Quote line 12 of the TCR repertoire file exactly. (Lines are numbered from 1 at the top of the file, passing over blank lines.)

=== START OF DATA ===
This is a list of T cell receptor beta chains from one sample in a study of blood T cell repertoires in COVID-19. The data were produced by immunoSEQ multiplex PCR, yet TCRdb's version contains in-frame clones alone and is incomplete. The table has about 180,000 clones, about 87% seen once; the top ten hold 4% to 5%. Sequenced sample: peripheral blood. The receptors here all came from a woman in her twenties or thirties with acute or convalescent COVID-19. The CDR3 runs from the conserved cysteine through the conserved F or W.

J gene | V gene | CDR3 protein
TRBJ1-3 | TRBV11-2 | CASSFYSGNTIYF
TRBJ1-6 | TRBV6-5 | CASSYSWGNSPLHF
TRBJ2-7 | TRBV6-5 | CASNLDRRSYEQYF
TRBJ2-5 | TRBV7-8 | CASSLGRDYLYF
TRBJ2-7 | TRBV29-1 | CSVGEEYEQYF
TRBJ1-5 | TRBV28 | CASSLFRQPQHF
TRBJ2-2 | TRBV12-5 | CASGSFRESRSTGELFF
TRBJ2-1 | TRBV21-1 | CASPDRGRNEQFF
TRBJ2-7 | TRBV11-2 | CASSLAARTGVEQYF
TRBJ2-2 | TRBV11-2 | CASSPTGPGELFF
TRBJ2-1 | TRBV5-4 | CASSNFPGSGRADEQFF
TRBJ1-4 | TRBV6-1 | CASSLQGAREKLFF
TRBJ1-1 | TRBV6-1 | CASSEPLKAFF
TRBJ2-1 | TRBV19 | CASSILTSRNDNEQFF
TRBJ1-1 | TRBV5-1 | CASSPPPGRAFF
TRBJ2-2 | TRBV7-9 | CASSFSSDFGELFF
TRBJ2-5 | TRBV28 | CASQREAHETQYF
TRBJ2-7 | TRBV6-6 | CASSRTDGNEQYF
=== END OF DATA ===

TRBJ2-2 | TRBV11-2 | CASSPTGPGELFF